Before having surgery, tell your doctor or dentist that you are taking this medication.

This drug may make you dizzy or drowsy. Alcohol or marijuana can make you more dizzy or drowsy. Do not drive, use machinery, or do anything that needs alertness until you can do it safely. Talk to your doctor if you are using marijuana.

This medicine may cause stomach bleeding. Daily use of alcohol and tobacco, especially when combined with this medicine, may increase your risk for stomach bleeding. Limit alcohol and stop smoking. Consult your doctor or pharmacist for more information.

This medication may make you more sensitive to the sun. Limit your time in the sun. Avoid tanning booths and sunlamps. Use sunscreen and wear protective clothing when outdoors. Tell your doctor right away if you get sunburned or have skin blisters/redness.

Older adults may be more sensitive to the side effects of this drug, especially stomach/intestinal bleeding, kidney problems, and worsening heart problems.

Before using this medication, women of childbearing age should talk with their doctor(s) about the benefits and risks (such as miscarriage, trouble getting pregnant). Tell your doctor if you are pregnant or if you plan to become pregnant. During pregnancy, this medication should be used only when clearly needed. It is not recommended for use during the first and last trimesters of pregnancy due to possible harm to the unborn baby and interference with normal labor/delivery.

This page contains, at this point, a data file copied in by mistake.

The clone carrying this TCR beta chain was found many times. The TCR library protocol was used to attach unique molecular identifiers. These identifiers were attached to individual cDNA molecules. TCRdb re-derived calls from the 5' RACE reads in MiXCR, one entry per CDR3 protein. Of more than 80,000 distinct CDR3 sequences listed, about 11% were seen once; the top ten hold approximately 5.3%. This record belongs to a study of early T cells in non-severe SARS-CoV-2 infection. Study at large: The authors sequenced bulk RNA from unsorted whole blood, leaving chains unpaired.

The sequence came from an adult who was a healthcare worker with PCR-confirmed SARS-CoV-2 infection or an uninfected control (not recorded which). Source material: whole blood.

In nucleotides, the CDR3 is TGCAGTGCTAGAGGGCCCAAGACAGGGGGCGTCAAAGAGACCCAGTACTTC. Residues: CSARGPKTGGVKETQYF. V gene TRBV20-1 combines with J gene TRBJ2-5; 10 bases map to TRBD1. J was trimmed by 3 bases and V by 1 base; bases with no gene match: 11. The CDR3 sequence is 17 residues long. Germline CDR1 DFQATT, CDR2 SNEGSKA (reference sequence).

This drug passes into breast milk. Consult your doctor before breast-feeding.

Is it safe during pregnancy or breast-feeding?

There are no adequate studies in women for determining risk when using this Fenoprofen during pregnancy or while breastfeeding. Please always consult with your doctor to weigh the potential benefits and risks before taking Fenoprofen. Fenoprofen is pregnancy risk category N according to the US Food and Drug Administration (FDA).

FDA pregnancy risk category reference below:

  • A=No risk,
  • B=No risk in some studies,
  • C=There may be some risk,
  • D=Positive evidence of risk,
  • X=Contraindicated,
  • N=Unknown

Side effects

What side effects can occur from Fenoprofen?

Upset stomach, gas, constipation, diarrhea, nausea, vomiting, headache, drowsiness, or dizziness may occur. If any of these effects persist or worsen, notify your doctor or pharmacist promptly.

Remember that your doctor has prescribed this medication because he or she has judged that the benefit to you is greater than the risk of side effects. Many people using this medication do not have serious side effects.

This medication may raise your blood pressure. Check your blood pressure regularly and tell your doctor if the results are high.

Tell your doctor right away if any of these unlikely but serious side effects occur: stomach pain, swelling of the hands or feet, sudden or unexplained weight gain, vision changes, hearing changes (e.g., ringing in the ears), mental/mood changes, fast/pounding heartbeat, persistent/severe headache, fainting, difficult/painful swallowing, unusual tiredness.

Tell your doctor right away if any of these rare but very serious side effects occur: signs of kidney problems (such as change in the amount of urine), frothy or pink urine, frequent/burning/painful urination, signs of infection (e.g., fever, persistent sore throat), easy bruising or bleeding, unexplained stiff neck.

This drug may rarely cause serious (possibly fatal) liver disease. If you notice any of the following highly unlikely but very serious side effects, stop taking fenoprofen and consult your doctor or pharmacist right away: yellowing eyes or skin, dark urine, severe stomach/abdominal pain, persistent nausea/vomiting.

A very serious allergic reaction to this drug is unlikely, but seek immediate medical attention if it occurs. Symptoms of a serious allergic reaction may include: rash, itching/swelling (especially of the face/tongue/throat), severe dizziness, trouble breathing.